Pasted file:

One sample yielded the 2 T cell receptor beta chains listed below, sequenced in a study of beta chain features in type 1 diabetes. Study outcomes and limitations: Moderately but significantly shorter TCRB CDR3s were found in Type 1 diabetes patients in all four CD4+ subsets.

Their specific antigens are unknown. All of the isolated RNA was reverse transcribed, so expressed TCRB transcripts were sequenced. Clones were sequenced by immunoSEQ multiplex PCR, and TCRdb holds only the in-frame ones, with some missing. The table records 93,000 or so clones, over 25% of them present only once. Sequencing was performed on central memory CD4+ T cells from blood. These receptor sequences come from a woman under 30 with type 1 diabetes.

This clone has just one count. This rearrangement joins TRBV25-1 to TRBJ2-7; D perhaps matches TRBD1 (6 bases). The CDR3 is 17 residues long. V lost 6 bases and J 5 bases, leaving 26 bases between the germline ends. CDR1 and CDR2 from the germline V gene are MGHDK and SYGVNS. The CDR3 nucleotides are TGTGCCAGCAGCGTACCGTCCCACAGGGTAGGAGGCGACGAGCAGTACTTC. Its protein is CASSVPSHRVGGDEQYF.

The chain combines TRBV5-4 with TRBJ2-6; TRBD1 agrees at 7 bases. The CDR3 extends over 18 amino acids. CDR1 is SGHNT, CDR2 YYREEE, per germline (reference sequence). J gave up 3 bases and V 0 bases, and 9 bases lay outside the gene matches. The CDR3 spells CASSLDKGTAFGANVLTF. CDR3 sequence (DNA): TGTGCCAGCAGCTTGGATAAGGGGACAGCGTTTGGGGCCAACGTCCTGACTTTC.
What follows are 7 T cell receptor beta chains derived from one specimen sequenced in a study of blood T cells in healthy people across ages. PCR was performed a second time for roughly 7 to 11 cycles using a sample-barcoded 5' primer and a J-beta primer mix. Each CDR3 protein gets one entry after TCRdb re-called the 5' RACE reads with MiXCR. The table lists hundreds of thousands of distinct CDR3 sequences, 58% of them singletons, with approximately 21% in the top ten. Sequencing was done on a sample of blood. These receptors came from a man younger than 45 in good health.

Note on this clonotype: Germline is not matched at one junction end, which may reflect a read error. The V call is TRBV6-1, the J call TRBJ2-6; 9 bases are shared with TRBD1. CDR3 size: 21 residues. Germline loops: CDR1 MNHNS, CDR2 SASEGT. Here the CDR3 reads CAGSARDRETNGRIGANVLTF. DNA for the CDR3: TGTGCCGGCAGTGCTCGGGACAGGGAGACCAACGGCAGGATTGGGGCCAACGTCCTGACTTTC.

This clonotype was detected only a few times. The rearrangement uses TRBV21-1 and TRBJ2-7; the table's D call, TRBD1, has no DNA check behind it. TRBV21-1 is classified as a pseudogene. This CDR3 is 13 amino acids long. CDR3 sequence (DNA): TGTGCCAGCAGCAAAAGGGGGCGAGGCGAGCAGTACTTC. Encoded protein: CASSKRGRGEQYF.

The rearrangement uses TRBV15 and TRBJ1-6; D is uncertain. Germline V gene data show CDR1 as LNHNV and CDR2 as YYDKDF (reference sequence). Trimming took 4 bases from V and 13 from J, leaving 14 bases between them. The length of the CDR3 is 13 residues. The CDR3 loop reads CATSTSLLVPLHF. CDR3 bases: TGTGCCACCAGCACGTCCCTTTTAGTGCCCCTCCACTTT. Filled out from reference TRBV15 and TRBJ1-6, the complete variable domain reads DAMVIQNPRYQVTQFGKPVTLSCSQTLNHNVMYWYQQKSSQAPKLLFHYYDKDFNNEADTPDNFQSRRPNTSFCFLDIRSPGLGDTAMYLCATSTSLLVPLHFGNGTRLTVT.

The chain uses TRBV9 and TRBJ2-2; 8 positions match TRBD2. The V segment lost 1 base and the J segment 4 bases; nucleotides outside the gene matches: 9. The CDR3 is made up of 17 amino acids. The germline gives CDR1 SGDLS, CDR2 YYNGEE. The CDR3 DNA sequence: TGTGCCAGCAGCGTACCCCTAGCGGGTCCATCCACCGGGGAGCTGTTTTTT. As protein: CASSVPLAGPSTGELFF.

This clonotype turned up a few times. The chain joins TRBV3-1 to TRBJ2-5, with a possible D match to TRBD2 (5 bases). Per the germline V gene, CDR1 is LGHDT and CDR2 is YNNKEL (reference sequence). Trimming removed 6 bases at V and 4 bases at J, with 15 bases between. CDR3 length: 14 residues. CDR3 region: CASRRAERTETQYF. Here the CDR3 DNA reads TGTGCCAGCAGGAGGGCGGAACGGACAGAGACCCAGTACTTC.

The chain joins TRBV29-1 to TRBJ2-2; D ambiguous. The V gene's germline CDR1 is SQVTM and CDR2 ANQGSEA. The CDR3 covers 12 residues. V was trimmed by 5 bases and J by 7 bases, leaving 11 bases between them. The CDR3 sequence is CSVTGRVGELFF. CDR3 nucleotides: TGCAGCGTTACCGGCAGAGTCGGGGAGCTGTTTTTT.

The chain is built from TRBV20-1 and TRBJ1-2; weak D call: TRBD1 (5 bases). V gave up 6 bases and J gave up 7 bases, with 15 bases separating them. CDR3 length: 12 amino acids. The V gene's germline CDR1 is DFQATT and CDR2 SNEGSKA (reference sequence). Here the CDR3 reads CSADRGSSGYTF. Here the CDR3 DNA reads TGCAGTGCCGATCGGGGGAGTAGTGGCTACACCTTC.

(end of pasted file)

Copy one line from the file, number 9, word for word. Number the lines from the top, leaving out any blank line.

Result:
The chain uses TRBV9 and TRBJ2-2; 8 positions match TRBD2. The V segment lost 1 base and the J segment 4 bases; nucleotides outside the gene matches: 9. The CDR3 is made up of 17 amino acids. The germline gives CDR1 SGDLS, CDR2 YYNGEE. The CDR3 DNA sequence: TGTGCCAGCAGCGTACCCCTAGCGGGTCCATCCACCGGGGAGCTGTTTTTT. As protein: CASSVPLAGPSTGELFF.